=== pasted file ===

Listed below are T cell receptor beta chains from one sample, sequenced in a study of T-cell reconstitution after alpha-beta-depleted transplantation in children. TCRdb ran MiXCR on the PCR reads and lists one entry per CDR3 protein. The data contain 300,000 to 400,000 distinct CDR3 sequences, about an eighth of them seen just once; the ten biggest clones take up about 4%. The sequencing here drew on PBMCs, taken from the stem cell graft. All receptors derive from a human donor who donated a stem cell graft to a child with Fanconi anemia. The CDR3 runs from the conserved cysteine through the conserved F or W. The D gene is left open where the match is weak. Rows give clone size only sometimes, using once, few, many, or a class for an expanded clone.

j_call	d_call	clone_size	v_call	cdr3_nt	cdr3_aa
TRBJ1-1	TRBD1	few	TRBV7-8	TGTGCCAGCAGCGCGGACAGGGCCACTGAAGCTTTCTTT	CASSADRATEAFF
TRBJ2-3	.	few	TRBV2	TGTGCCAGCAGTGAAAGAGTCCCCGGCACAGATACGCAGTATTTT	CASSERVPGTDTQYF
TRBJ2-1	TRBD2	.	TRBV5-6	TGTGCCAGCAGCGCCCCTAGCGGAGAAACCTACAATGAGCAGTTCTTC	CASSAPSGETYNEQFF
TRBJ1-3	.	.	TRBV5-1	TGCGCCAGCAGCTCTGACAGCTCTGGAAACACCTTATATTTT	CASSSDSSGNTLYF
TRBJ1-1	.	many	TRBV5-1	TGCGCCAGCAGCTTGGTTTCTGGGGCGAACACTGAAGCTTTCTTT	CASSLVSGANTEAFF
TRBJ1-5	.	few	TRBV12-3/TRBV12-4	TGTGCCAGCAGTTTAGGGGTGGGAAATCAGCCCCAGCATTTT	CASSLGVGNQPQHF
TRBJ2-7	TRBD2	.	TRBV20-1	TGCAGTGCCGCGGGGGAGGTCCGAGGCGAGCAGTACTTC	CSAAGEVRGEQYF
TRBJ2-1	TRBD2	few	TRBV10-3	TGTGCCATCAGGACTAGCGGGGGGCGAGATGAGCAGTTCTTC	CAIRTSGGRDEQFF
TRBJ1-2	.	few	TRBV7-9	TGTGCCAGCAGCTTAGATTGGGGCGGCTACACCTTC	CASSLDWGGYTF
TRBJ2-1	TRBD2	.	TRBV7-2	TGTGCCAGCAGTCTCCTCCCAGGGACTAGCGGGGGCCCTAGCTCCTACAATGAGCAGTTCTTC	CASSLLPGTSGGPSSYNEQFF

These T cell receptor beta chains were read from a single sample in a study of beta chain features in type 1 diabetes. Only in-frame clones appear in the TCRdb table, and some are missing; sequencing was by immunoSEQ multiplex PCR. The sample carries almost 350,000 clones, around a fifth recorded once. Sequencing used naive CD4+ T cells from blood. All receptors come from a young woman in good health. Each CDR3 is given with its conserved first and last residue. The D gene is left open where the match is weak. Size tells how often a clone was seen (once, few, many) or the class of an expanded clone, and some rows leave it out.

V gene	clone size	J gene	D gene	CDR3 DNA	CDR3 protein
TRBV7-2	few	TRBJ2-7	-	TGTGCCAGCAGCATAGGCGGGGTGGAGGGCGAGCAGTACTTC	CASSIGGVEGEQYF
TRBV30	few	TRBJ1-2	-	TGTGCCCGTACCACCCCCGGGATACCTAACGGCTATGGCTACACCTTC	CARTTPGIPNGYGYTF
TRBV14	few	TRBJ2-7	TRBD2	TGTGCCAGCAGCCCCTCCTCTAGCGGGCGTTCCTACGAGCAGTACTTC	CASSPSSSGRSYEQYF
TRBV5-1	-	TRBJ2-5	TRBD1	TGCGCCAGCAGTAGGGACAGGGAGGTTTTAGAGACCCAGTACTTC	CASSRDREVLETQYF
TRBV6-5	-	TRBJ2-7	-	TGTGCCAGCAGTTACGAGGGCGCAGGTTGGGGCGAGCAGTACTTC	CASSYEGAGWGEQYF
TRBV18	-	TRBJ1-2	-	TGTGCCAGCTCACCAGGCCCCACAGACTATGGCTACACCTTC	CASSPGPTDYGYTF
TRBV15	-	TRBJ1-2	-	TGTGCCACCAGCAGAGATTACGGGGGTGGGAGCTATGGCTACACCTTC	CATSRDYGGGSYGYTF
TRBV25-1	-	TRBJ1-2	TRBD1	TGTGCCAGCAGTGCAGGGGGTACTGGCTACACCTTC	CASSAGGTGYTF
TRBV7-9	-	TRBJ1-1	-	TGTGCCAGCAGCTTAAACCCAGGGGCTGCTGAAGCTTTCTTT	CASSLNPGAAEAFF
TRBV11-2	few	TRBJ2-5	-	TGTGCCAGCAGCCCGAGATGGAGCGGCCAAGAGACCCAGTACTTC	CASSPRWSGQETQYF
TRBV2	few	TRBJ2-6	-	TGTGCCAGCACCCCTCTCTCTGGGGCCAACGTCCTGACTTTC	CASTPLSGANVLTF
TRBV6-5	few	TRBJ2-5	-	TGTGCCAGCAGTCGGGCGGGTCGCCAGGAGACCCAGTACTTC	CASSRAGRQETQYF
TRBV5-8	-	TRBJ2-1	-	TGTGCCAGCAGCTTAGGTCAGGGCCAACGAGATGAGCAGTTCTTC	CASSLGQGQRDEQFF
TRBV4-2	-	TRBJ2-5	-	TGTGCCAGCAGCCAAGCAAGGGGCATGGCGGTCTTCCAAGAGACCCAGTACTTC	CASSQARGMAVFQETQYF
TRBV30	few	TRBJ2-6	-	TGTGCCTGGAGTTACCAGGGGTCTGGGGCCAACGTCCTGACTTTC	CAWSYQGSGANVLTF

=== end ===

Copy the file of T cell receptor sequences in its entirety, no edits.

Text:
Listed below are T cell receptor beta chains from one sample, sequenced in a study of T-cell reconstitution after alpha-beta-depleted transplantation in children. TCRdb ran MiXCR on the PCR reads and lists one entry per CDR3 protein. The data contain 300,000 to 400,000 distinct CDR3 sequences, about an eighth of them seen just once; the ten biggest clones take up about 4%. The sequencing here drew on PBMCs, taken from the stem cell graft. All receptors derive from a human donor who donated a stem cell graft to a child with Fanconi anemia. The CDR3 runs from the conserved cysteine through the conserved F or W. The D gene is left open where the match is weak. Rows give clone size only sometimes, using once, few, many, or a class for an expanded clone.

j_call	d_call	clone_size	v_call	cdr3_nt	cdr3_aa
TRBJ1-1	TRBD1	few	TRBV7-8	TGTGCCAGCAGCGCGGACAGGGCCACTGAAGCTTTCTTT	CASSADRATEAFF
TRBJ2-3	.	few	TRBV2	TGTGCCAGCAGTGAAAGAGTCCCCGGCACAGATACGCAGTATTTT	CASSERVPGTDTQYF
TRBJ2-1	TRBD2	.	TRBV5-6	TGTGCCAGCAGCGCCCCTAGCGGAGAAACCTACAATGAGCAGTTCTTC	CASSAPSGETYNEQFF
TRBJ1-3	.	.	TRBV5-1	TGCGCCAGCAGCTCTGACAGCTCTGGAAACACCTTATATTTT	CASSSDSSGNTLYF
TRBJ1-1	.	many	TRBV5-1	TGCGCCAGCAGCTTGGTTTCTGGGGCGAACACTGAAGCTTTCTTT	CASSLVSGANTEAFF
TRBJ1-5	.	few	TRBV12-3/TRBV12-4	TGTGCCAGCAGTTTAGGGGTGGGAAATCAGCCCCAGCATTTT	CASSLGVGNQPQHF
TRBJ2-7	TRBD2	.	TRBV20-1	TGCAGTGCCGCGGGGGAGGTCCGAGGCGAGCAGTACTTC	CSAAGEVRGEQYF
TRBJ2-1	TRBD2	few	TRBV10-3	TGTGCCATCAGGACTAGCGGGGGGCGAGATGAGCAGTTCTTC	CAIRTSGGRDEQFF
TRBJ1-2	.	few	TRBV7-9	TGTGCCAGCAGCTTAGATTGGGGCGGCTACACCTTC	CASSLDWGGYTF
TRBJ2-1	TRBD2	.	TRBV7-2	TGTGCCAGCAGTCTCCTCCCAGGGACTAGCGGGGGCCCTAGCTCCTACAATGAGCAGTTCTTC	CASSLLPGTSGGPSSYNEQFF

These T cell receptor beta chains were read from a single sample in a study of beta chain features in type 1 diabetes. Only in-frame clones appear in the TCRdb table, and some are missing; sequencing was by immunoSEQ multiplex PCR. The sample carries almost 350,000 clones, around a fifth recorded once. Sequencing used naive CD4+ T cells from blood. All receptors come from a young woman in good health. Each CDR3 is given with its conserved first and last residue. The D gene is left open where the match is weak. Size tells how often a clone was seen (once, few, many) or the class of an expanded clone, and some rows leave it out.

V gene	clone size	J gene	D gene	CDR3 DNA	CDR3 protein
TRBV7-2	few	TRBJ2-7	-	TGTGCCAGCAGCATAGGCGGGGTGGAGGGCGAGCAGTACTTC	CASSIGGVEGEQYF
TRBV30	few	TRBJ1-2	-	TGTGCCCGTACCACCCCCGGGATACCTAACGGCTATGGCTACACCTTC	CARTTPGIPNGYGYTF
TRBV14	few	TRBJ2-7	TRBD2	TGTGCCAGCAGCCCCTCCTCTAGCGGGCGTTCCTACGAGCAGTACTTC	CASSPSSSGRSYEQYF
TRBV5-1	-	TRBJ2-5	TRBD1	TGCGCCAGCAGTAGGGACAGGGAGGTTTTAGAGACCCAGTACTTC	CASSRDREVLETQYF
TRBV6-5	-	TRBJ2-7	-	TGTGCCAGCAGTTACGAGGGCGCAGGTTGGGGCGAGCAGTACTTC	CASSYEGAGWGEQYF
TRBV18	-	TRBJ1-2	-	TGTGCCAGCTCACCAGGCCCCACAGACTATGGCTACACCTTC	CASSPGPTDYGYTF
TRBV15	-	TRBJ1-2	-	TGTGCCACCAGCAGAGATTACGGGGGTGGGAGCTATGGCTACACCTTC	CATSRDYGGGSYGYTF
TRBV25-1	-	TRBJ1-2	TRBD1	TGTGCCAGCAGTGCAGGGGGTACTGGCTACACCTTC	CASSAGGTGYTF
TRBV7-9	-	TRBJ1-1	-	TGTGCCAGCAGCTTAAACCCAGGGGCTGCTGAAGCTTTCTTT	CASSLNPGAAEAFF
TRBV11-2	few	TRBJ2-5	-	TGTGCCAGCAGCCCGAGATGGAGCGGCCAAGAGACCCAGTACTTC	CASSPRWSGQETQYF
TRBV2	few	TRBJ2-6	-	TGTGCCAGCACCCCTCTCTCTGGGGCCAACGTCCTGACTTTC	CASTPLSGANVLTF
TRBV6-5	few	TRBJ2-5	-	TGTGCCAGCAGTCGGGCGGGTCGCCAGGAGACCCAGTACTTC	CASSRAGRQETQYF
TRBV5-8	-	TRBJ2-1	-	TGTGCCAGCAGCTTAGGTCAGGGCCAACGAGATGAGCAGTTCTTC	CASSLGQGQRDEQFF
TRBV4-2	-	TRBJ2-5	-	TGTGCCAGCAGCCAAGCAAGGGGCATGGCGGTCTTCCAAGAGACCCAGTACTTC	CASSQARGMAVFQETQYF
TRBV30	few	TRBJ2-6	-	TGTGCCTGGAGTTACCAGGGGTCTGGGGCCAACGTCCTGACTTTC	CAWSYQGSGANVLTF